Sunday 25 June 2017

Paddington Basin

Paddington Basin
June 2017

We have been on the move pretty much continuously since we left Thrupp three weeks ago and, having found a seven day mooring in Paddington Basin, we decided to stay put for the day. The next leg is along Regents Canal with its locks, which will undoubtedly be busy during the weekend so a Monday transit will probably be easier.

Paddington Basin is a place transformed with flats and office buildings towering 15 stories around the far end. The canal basin has been incorporated into the heart of the redevelopment and at the very end a funky floating pocket park has been built which incorporates trees, planters, astroturf, benches and shaded areas. During our visit lots of people were using it, with children playing and parents chilling out. I was a bit sceptical about the idea but it has been done well and seems very popular.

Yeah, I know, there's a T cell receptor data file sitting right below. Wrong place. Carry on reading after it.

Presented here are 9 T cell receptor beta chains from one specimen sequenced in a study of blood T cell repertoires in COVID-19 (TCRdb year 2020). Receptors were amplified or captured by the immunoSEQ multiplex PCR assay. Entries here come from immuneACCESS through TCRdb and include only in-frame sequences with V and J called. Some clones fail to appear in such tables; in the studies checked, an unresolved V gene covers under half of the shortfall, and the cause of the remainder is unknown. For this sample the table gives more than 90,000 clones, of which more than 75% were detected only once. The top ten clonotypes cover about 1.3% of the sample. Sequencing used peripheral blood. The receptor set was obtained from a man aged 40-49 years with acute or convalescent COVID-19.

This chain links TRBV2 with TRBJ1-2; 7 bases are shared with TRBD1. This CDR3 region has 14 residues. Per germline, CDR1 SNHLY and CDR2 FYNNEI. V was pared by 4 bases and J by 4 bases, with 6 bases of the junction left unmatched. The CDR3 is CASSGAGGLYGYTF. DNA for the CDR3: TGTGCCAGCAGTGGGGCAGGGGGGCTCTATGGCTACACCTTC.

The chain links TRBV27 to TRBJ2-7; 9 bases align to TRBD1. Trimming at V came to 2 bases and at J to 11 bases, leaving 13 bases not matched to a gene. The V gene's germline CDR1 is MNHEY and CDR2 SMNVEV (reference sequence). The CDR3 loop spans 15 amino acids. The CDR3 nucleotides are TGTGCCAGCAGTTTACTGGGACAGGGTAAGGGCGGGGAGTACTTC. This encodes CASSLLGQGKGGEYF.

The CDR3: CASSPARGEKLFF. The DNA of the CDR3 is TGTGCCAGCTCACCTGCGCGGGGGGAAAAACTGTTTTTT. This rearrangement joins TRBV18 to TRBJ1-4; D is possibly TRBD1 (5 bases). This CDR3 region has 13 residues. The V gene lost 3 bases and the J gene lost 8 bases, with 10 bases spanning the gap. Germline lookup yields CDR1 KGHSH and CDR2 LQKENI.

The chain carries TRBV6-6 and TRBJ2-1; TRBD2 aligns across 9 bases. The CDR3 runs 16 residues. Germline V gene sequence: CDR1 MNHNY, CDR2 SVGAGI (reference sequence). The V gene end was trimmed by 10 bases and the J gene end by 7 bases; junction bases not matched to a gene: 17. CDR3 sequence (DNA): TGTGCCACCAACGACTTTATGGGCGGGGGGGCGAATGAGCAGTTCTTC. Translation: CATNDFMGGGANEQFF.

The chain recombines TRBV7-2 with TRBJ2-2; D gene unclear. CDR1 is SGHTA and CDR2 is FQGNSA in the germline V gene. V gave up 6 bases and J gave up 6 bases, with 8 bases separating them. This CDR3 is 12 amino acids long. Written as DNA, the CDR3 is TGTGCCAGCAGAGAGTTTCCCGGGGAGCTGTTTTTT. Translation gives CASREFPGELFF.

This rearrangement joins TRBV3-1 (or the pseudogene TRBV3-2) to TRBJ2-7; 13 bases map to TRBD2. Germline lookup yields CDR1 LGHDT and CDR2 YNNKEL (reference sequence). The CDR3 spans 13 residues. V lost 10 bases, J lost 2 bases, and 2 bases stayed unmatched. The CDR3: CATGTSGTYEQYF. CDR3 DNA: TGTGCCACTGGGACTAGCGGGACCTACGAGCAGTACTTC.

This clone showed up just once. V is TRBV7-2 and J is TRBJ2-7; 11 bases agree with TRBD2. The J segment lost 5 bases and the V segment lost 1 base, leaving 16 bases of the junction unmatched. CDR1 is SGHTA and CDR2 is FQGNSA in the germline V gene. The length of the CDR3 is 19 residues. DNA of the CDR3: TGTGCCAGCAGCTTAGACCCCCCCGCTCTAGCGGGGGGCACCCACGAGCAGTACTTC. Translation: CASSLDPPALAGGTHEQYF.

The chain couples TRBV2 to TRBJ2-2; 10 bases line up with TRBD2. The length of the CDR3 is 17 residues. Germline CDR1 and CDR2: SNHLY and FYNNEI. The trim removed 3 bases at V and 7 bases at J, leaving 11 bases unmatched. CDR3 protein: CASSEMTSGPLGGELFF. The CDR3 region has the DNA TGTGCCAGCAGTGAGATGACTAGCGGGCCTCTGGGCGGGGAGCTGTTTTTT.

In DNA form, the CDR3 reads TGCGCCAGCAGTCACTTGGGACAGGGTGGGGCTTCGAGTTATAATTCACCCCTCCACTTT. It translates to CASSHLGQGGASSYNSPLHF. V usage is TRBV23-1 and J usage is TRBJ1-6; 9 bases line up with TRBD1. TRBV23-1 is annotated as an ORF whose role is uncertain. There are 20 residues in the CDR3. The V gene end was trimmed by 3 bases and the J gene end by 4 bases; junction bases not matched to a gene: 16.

There are a couple of rather interesting bridges around the basin, one a fan bridge and the other one which rolls up into a hexagon. The movable bridges are operated at published times three time a week and are becoming something of a tourist attraction.

An added attraction is the fleet of electrically propelled day boats which are operated from a jetty opposite our mooring. These little craft have found a market and are constantly flitting around Little Venice. The basin is also home to a paddle board centre, catering for beginners and experts alike. This morning found us doing our weekly wash with nervous novices kneeling precariously on their boards for the first time.

Whilst footfall on this side of the basin is low, we put out our stock boards and flew some bunting, which brought in a steady trickle of customers. We also took the opportunity to prepare three batches of Lemon and Lavender Marmalade which will be made up tomorrow.

The day was enhanced by Reverie being moored up in front of us and as its two years since we last saw each other we generally caught up and put the world to rights.

Saturday 24 June 2017

Paddington laid bare

Bulls Bridge to Paddington
June 2017

Not the most dignified start to the day.